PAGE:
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The problem seems to be lighting which color temperature is around the yellow and red zone, like incandescent light bulbs or fire. In pretty neutral ligt I can't complain about the AF. I find it managable but if that is a concern go for a K-5 II is the color issues are fixed and it can handle AF in super low lighting. I need a second body and I'm stuck between another, now cheap, K-5 or to spring for for the K-5 II to have the AF in really difficult situations, tough I usually go with manual focus under those conditions anyway.

07-19-2013, 03:17 PM   #5
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I haven't really noticed any low light autofocus problems with mine. Then again I do a lot of focus/recompose sort of things when I am shooting in low light conditions. Finding contrast in your subject will help immensely in aiding focus lock imho:

07-19-2013, 03:23 PM   #6
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Read this and the links if you're interested.
Falk Lumo: LumoLabs: Pentax K-5 low light focus
07-19-2013, 04:55 PM   #7
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thank you all for your replies !! ....... to make things clear !! ....... am dead on Pentax .... and i want a camera that can focus in low light "such as sunsets and night camps" properly .......... if the K-5's focus problem is not an issue ... then tell me it is not !! ......... if you had the problem ! ..... it would be better to post an example and some tips on how to fix it !!........ in other words, do you recommend the K-5 or not !! ......the most important thing is the cost !! .......... since i can't pay more than 800 dollars "maximum" !! ........ would i be better off with a k-30 or a k-50 instead !!!?? ............. although i am a little bit biased towards the K-5 !!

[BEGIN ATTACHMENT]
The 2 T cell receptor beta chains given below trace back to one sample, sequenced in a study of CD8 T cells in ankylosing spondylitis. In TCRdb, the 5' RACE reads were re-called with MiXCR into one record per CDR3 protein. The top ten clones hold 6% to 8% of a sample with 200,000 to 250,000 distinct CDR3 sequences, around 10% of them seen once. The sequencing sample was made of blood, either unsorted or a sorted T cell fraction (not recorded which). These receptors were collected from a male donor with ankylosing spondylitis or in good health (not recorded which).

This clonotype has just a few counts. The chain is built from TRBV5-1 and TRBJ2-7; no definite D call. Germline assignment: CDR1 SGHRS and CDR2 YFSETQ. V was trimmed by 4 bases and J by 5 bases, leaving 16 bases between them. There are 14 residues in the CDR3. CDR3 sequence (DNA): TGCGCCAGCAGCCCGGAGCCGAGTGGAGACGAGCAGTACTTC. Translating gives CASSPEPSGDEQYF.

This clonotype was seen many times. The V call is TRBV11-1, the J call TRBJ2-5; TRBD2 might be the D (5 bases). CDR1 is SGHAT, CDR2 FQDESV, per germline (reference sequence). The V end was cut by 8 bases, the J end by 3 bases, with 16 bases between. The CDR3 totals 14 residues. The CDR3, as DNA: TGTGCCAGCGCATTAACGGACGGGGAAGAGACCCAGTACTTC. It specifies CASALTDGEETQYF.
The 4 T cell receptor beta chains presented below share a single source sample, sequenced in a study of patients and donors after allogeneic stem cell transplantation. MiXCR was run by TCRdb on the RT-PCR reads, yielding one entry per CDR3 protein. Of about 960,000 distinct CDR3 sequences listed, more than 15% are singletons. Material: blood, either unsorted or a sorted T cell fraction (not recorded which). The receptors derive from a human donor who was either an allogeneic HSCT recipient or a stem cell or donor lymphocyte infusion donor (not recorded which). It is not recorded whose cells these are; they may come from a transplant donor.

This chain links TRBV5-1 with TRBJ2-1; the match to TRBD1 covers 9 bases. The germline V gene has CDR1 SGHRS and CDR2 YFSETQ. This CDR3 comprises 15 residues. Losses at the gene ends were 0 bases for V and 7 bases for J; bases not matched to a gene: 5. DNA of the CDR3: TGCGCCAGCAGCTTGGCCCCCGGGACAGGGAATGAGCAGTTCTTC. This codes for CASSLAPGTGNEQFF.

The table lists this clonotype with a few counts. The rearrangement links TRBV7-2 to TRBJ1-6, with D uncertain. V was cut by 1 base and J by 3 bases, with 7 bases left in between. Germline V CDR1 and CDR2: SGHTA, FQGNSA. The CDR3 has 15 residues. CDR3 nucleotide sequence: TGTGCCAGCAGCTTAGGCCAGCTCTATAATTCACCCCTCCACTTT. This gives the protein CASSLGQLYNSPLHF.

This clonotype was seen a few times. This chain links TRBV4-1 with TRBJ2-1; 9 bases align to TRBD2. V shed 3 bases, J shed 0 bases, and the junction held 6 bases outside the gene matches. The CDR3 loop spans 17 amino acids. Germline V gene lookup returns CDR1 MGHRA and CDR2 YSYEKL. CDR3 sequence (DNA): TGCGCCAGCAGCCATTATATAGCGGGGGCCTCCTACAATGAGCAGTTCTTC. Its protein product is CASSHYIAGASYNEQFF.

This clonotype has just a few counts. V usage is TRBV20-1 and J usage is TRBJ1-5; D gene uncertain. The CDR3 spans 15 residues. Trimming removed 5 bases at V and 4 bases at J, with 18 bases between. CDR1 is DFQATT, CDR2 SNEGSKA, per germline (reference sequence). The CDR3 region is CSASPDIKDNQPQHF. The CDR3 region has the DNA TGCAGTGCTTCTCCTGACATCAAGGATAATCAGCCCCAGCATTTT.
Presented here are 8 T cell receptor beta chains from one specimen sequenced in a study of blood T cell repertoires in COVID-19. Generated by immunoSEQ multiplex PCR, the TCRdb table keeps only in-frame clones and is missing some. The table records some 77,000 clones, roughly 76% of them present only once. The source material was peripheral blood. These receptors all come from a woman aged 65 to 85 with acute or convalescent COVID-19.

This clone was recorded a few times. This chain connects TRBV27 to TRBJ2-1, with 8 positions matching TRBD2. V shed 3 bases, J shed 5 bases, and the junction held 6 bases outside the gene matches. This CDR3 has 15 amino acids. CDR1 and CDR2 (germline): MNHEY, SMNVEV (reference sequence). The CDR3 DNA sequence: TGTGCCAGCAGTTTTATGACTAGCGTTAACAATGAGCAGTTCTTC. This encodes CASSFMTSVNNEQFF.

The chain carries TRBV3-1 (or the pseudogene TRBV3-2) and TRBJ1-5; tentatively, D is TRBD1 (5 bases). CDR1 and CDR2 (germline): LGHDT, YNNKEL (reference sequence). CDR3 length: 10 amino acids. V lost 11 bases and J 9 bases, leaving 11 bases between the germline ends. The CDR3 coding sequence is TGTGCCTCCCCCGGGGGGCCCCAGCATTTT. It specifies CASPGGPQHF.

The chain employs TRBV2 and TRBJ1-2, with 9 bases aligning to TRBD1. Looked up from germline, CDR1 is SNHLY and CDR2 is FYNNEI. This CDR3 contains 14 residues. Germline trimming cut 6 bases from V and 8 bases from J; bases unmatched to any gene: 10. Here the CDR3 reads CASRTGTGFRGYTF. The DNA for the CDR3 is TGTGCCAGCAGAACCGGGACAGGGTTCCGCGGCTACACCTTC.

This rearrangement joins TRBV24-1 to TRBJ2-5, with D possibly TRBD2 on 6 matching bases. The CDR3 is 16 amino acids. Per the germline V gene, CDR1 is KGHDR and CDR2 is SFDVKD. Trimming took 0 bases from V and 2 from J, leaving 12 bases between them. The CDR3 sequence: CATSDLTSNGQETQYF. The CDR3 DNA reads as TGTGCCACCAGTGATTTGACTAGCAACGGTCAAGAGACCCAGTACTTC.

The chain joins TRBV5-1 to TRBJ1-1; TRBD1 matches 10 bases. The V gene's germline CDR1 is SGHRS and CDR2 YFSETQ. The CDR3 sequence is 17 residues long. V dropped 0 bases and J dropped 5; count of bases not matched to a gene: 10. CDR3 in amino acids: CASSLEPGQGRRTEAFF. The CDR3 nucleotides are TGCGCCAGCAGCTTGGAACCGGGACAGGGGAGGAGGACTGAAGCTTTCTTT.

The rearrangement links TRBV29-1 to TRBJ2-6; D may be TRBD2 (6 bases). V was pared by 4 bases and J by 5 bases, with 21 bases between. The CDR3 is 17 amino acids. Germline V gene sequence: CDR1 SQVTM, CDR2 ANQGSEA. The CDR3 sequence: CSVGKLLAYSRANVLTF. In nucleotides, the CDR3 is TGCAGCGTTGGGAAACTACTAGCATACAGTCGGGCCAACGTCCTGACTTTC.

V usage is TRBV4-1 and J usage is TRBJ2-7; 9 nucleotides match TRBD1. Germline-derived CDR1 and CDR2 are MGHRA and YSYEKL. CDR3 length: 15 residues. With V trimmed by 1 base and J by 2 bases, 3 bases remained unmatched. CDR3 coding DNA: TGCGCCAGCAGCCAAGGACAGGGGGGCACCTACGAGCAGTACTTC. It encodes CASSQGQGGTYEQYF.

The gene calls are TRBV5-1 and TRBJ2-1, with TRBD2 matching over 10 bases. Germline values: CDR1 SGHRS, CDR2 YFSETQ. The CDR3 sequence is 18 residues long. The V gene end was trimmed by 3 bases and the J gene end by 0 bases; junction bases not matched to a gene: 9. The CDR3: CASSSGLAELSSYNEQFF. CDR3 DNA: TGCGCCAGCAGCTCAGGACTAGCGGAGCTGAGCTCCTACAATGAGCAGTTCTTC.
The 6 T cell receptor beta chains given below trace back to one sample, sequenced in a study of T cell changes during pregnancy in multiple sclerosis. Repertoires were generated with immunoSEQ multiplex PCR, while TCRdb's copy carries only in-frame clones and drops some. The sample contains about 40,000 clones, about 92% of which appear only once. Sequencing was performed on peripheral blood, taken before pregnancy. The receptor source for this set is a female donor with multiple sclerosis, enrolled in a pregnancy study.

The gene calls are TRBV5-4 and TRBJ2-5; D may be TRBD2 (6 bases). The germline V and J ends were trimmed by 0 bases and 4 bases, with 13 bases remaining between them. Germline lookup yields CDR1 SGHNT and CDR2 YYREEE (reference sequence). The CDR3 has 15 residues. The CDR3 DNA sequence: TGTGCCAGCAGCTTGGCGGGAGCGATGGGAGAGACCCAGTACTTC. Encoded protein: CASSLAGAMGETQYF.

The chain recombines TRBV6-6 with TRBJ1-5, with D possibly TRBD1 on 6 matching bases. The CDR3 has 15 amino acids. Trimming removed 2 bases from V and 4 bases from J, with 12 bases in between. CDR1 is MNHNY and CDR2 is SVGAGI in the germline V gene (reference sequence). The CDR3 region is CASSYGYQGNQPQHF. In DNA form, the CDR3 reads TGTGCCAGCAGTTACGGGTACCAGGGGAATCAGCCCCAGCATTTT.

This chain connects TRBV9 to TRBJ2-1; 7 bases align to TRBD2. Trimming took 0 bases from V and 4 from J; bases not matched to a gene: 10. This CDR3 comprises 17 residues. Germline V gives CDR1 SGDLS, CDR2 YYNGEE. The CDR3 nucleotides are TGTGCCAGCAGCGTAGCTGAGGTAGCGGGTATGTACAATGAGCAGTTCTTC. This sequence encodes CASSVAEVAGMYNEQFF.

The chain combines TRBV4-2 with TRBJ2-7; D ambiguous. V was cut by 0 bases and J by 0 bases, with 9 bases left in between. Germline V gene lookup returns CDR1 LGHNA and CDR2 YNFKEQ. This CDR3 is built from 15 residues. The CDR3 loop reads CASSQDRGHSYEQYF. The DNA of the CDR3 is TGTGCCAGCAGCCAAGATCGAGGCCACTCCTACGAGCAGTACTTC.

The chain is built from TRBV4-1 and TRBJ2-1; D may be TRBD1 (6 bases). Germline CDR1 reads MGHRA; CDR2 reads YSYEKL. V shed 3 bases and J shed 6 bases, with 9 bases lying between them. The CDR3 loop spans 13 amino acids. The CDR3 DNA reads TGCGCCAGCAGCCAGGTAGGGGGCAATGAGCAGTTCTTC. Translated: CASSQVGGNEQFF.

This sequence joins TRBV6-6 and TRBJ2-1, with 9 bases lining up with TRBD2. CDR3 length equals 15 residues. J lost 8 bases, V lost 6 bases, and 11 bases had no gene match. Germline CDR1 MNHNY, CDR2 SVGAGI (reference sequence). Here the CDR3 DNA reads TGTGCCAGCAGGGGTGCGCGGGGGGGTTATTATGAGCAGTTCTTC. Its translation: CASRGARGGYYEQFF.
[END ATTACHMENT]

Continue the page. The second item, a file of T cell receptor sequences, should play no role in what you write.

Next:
07-19-2013, 05:03 PM   #8
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QuoteOriginally posted by MrApollinax Quote
I haven't really noticed any low light autofocus problems with mine. Then again I do a lot of focus/recompose sort of things when I am shooting in low light conditions. Finding contrast in your subject will help immensely in aiding focus lock imho:
correct me if am wrong !! ......... what you mean by focus/recompose is that you frame your picture first, focus then move your subject to the spot you want in the frame ........ how is that related to the focus problem of the K-5 !!? ...... forgive me for this question, i have no experience with DSLRs whatsoever !!

07-19-2013, 05:15 PM   #9
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Sunsets wont need accurate focus. I have shot low light concerts with the k-5 and whilst it works you may find the k-30 better, particularly around camp fires.
07-19-2013, 09:37 PM   #10
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QuoteOriginally posted by makhzanji Quote
Hello there .......